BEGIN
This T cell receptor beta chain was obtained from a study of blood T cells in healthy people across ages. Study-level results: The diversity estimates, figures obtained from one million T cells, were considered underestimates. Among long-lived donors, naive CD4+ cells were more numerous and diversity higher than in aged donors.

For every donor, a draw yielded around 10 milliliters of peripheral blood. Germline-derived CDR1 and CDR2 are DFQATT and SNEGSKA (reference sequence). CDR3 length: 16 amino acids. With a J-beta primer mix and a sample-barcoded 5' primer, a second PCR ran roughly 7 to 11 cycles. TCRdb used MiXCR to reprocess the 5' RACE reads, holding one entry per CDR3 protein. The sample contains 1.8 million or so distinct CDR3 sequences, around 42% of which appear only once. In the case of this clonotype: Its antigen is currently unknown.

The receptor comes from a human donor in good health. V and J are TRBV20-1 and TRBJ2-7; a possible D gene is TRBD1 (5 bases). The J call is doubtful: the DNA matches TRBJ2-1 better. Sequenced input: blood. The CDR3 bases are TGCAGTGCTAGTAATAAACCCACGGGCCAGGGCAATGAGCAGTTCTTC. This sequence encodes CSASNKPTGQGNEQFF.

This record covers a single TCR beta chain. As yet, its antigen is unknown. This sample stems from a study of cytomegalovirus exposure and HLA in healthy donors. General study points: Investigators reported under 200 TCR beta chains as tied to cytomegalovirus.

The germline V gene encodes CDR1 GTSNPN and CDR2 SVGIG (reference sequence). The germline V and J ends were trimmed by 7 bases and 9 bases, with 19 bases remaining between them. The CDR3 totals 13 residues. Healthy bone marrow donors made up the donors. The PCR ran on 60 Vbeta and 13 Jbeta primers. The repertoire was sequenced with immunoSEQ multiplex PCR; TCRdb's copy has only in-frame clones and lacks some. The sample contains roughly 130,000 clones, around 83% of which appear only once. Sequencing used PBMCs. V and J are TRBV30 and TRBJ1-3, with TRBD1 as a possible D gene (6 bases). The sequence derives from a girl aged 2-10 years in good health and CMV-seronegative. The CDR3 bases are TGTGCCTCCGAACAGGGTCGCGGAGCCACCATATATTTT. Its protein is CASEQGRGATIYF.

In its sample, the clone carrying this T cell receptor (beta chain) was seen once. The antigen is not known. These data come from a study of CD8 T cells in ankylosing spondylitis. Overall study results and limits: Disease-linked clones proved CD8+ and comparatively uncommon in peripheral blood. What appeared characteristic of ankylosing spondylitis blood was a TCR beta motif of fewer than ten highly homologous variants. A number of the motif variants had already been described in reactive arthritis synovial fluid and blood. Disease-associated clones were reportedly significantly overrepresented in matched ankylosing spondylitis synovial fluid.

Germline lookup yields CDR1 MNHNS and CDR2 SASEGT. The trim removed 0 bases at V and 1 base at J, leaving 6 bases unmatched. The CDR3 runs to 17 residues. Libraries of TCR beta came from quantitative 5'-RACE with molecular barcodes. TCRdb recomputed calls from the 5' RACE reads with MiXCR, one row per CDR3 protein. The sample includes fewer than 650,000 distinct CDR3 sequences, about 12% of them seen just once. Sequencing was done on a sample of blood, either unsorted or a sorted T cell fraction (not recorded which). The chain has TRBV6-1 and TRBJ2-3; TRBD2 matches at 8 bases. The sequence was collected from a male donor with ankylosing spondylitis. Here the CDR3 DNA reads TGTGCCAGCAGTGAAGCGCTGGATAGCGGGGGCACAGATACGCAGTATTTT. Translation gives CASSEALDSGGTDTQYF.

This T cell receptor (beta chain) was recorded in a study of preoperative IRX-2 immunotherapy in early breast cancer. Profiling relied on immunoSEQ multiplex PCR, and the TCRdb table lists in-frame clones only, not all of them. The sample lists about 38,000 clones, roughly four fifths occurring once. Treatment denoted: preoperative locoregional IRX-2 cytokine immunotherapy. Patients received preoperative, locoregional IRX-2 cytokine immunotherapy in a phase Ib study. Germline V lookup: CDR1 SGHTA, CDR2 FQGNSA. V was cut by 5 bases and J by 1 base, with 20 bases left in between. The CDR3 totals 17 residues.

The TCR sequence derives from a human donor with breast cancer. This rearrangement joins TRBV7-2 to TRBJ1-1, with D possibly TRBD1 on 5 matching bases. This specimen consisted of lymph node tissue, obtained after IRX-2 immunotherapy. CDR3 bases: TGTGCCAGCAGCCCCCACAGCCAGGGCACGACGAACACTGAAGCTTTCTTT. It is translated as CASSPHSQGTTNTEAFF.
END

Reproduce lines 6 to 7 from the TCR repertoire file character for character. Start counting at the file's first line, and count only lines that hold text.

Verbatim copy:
In its sample, the clone carrying this T cell receptor (beta chain) was seen once. The antigen is not known. These data come from a study of CD8 T cells in ankylosing spondylitis. Overall study results and limits: Disease-linked clones proved CD8+ and comparatively uncommon in peripheral blood. What appeared characteristic of ankylosing spondylitis blood was a TCR beta motif of fewer than ten highly homologous variants. A number of the motif variants had already been described in reactive arthritis synovial fluid and blood. Disease-associated clones were reportedly significantly overrepresented in matched ankylosing spondylitis synovial fluid.

Germline lookup yields CDR1 MNHNS and CDR2 SASEGT. The trim removed 0 bases at V and 1 base at J, leaving 6 bases unmatched. The CDR3 runs to 17 residues. Libraries of TCR beta came from quantitative 5'-RACE with molecular barcodes. TCRdb recomputed calls from the 5' RACE reads with MiXCR, one row per CDR3 protein. The sample includes fewer than 650,000 distinct CDR3 sequences, about 12% of them seen just once. Sequencing was done on a sample of blood, either unsorted or a sorted T cell fraction (not recorded which). The chain has TRBV6-1 and TRBJ2-3; TRBD2 matches at 8 bases. The sequence was collected from a male donor with ankylosing spondylitis. Here the CDR3 DNA reads TGTGCCAGCAGTGAAGCGCTGGATAGCGGGGGCACAGATACGCAGTATTTT. Translation gives CASSEALDSGGTDTQYF.